The anatomy and physiology of selected reflecting superposition eyes.
thesisposted on 19.11.2015, 08:52 by Edward. Gaten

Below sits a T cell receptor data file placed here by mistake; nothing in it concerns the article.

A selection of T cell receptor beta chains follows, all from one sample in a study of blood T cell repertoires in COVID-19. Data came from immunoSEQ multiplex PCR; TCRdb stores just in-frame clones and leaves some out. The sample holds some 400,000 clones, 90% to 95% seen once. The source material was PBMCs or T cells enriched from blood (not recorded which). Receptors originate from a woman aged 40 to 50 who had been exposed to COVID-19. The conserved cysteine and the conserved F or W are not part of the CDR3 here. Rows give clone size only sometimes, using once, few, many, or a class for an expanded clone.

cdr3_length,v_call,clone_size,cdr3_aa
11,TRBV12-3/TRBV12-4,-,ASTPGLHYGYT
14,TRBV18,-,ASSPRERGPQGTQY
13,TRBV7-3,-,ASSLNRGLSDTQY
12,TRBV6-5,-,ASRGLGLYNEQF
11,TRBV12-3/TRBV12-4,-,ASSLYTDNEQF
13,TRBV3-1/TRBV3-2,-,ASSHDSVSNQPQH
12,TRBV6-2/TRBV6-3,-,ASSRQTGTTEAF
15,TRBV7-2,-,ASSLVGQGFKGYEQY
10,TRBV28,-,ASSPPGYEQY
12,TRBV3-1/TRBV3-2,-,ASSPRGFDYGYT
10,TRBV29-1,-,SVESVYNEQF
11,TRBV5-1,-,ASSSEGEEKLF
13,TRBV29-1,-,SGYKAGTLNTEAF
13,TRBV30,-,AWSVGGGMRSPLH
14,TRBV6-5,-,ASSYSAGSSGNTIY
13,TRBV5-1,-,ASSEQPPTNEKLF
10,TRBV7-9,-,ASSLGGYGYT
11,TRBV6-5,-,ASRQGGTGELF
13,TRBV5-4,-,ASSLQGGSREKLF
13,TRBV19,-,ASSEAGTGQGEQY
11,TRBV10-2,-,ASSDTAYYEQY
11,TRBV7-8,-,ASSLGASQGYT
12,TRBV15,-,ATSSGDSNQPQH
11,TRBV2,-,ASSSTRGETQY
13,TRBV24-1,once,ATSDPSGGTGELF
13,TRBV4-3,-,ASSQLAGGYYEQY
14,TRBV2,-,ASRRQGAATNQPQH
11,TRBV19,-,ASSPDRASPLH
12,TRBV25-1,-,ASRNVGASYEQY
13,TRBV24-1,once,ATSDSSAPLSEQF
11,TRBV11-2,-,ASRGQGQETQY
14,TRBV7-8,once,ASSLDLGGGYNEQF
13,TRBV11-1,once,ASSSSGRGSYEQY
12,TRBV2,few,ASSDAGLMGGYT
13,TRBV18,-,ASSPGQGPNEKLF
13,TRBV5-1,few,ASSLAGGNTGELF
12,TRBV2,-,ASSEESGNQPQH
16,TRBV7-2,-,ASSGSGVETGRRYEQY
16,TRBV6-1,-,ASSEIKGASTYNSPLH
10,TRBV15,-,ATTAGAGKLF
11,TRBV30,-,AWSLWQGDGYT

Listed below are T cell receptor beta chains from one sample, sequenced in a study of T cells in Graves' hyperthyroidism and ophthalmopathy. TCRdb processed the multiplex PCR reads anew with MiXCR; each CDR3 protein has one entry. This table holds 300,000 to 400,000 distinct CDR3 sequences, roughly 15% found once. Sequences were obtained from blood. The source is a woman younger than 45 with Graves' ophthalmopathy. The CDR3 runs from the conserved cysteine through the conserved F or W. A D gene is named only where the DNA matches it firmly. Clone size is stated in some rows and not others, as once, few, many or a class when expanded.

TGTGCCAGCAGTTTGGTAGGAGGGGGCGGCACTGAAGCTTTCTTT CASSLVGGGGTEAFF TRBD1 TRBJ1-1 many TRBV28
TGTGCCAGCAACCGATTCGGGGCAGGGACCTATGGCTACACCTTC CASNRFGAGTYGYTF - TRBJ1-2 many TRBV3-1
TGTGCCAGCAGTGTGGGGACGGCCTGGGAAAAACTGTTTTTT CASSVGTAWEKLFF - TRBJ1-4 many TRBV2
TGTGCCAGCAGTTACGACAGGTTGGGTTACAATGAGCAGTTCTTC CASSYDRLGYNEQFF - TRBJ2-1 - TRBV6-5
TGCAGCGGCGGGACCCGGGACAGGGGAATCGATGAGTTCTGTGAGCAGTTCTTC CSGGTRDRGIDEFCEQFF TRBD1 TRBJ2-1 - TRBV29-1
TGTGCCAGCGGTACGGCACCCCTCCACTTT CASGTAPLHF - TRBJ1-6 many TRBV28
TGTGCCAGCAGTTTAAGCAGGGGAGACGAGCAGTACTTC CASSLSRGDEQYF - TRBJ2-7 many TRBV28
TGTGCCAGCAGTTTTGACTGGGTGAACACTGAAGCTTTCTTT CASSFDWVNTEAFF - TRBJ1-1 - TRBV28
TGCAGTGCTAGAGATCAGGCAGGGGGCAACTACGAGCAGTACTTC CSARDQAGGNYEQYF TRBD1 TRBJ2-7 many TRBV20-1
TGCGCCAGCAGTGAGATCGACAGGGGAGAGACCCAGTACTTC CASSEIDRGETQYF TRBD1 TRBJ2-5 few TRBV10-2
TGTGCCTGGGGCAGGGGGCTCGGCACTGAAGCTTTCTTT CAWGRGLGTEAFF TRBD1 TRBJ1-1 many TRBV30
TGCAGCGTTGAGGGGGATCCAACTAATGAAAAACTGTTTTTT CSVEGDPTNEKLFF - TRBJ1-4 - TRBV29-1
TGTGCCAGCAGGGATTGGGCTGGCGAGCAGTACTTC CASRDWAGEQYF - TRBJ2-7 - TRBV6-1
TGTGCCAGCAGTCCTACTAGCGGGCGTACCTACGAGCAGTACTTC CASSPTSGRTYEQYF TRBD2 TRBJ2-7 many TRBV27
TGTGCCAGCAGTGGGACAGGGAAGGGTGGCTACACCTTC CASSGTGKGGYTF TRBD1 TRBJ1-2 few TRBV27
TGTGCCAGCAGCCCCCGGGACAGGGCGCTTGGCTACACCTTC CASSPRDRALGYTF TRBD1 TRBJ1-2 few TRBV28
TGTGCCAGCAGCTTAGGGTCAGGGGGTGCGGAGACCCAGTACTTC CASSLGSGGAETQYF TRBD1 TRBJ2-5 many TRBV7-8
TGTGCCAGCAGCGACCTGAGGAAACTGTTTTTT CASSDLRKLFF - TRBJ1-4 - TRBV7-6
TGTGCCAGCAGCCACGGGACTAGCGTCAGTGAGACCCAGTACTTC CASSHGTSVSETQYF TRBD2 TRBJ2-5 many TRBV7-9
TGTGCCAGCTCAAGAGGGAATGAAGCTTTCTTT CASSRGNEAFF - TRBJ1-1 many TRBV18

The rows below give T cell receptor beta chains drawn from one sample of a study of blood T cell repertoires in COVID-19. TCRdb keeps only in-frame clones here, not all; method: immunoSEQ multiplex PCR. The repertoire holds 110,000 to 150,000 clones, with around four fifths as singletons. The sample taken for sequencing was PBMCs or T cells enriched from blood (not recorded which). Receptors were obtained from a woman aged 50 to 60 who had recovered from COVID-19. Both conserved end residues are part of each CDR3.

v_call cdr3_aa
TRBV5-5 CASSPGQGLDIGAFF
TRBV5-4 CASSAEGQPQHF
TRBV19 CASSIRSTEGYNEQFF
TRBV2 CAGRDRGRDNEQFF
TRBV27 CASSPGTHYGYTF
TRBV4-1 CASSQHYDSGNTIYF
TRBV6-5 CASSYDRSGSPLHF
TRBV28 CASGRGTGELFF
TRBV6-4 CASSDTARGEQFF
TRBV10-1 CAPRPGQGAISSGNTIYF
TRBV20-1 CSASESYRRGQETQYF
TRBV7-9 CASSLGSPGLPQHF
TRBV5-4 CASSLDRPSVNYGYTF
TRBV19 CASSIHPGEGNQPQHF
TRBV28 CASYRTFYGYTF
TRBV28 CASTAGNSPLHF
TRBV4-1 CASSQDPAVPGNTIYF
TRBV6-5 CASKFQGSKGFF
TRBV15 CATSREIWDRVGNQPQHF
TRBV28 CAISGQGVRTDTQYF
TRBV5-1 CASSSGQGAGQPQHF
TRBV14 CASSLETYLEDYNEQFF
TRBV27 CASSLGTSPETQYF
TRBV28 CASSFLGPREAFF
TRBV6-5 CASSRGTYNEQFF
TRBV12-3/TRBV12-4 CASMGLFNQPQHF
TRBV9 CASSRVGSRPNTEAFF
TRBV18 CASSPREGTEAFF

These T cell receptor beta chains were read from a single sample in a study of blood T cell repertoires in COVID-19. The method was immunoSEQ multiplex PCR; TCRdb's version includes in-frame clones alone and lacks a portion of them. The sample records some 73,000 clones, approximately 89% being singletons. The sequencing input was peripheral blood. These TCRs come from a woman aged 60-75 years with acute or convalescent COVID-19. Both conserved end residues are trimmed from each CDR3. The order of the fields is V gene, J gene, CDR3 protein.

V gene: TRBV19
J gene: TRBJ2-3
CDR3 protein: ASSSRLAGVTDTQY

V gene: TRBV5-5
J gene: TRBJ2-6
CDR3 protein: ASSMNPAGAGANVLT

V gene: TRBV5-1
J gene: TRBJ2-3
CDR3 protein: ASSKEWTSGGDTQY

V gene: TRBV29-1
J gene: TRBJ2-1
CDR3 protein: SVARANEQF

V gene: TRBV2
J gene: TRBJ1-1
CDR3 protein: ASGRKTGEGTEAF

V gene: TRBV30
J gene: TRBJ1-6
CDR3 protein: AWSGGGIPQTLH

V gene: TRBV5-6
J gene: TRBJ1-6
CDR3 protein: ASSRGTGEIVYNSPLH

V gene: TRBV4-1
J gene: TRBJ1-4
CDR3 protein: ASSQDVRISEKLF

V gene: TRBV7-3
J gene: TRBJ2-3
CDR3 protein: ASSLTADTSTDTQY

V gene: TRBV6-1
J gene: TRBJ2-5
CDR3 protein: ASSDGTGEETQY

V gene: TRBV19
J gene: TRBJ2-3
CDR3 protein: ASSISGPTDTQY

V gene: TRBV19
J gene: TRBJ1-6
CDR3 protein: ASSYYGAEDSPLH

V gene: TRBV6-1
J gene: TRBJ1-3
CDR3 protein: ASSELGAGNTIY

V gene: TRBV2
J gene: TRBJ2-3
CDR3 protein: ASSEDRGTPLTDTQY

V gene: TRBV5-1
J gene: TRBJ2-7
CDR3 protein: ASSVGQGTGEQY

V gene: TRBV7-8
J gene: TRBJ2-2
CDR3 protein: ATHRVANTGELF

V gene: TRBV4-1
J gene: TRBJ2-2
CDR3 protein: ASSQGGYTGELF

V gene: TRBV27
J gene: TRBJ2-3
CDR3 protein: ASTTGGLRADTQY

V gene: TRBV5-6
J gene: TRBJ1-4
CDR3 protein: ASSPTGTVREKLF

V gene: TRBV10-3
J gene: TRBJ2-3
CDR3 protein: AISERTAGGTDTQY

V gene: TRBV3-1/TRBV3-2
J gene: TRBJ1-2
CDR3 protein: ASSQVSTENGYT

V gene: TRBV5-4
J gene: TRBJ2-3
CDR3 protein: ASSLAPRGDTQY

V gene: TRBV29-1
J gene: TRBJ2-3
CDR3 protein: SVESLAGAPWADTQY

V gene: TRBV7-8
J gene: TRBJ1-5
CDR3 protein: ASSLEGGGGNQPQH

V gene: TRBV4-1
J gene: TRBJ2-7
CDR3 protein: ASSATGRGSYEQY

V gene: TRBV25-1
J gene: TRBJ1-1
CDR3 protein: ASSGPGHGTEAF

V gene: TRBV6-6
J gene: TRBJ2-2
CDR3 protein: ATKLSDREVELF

Aspects of the morphology and optical physiology of reflecting superposition eyes have been investigated using species from various decapod crustacean taxa. The eyes all have the same basic structure of a distal dioptric layer and a proximal retinula layer, separated by an unpigmented clear zone. In the eyes of shrimps, lobsters and crayfish the clear zone is crossed by crystalline cone cell extensions. In squat lobsters this region is crossed by rhabdomeric lightguides. Porcelain crabs possess an eye intermediate in design. The superposition ray path, the action of corneal lenses and the presence of lightguides have been demonstrated and the refractive indices of several optical elements determined. These results have been used to produce ray tracing diagrams showing the optical pathways within these eyes. All of the eyes function by redirecting light across the clear zone by reflection within a mirrored crystalline cone. In squat lobsters a rhabdomeric lightguide transmits axial light to the rhabdoms. The eyes have a small f-number resulting in good light-gathering power and maximum sensitivity. However, intracellular electrophysiological determinations of retinula cell angular sensitivity show that these eyes have poor resolution. Variations in morphology and optics represent adaptations to the underwater light field, especially in the tapeta and in the light- sensitive rhabdoms. In oceanic species the tapetum varies in both structure and reflectivity along a dorso-ventral gradient within each eye and also interspecifically. It is proposed that the need to remain well-camouflaged in the low-contrast oceanic environment leads to tapetal modifications. Where sufficient light is available the rhabdoms are adapted to maximize resolution and permit sensitivity to polarized light. In deeper water, where little light remains, the rhabdoms are adapted to increase sensitivity at the expense of resolution. The dorsal region of the eye retains apposition optics for the purpose of detecting small objects in silhouette against the downwelling light.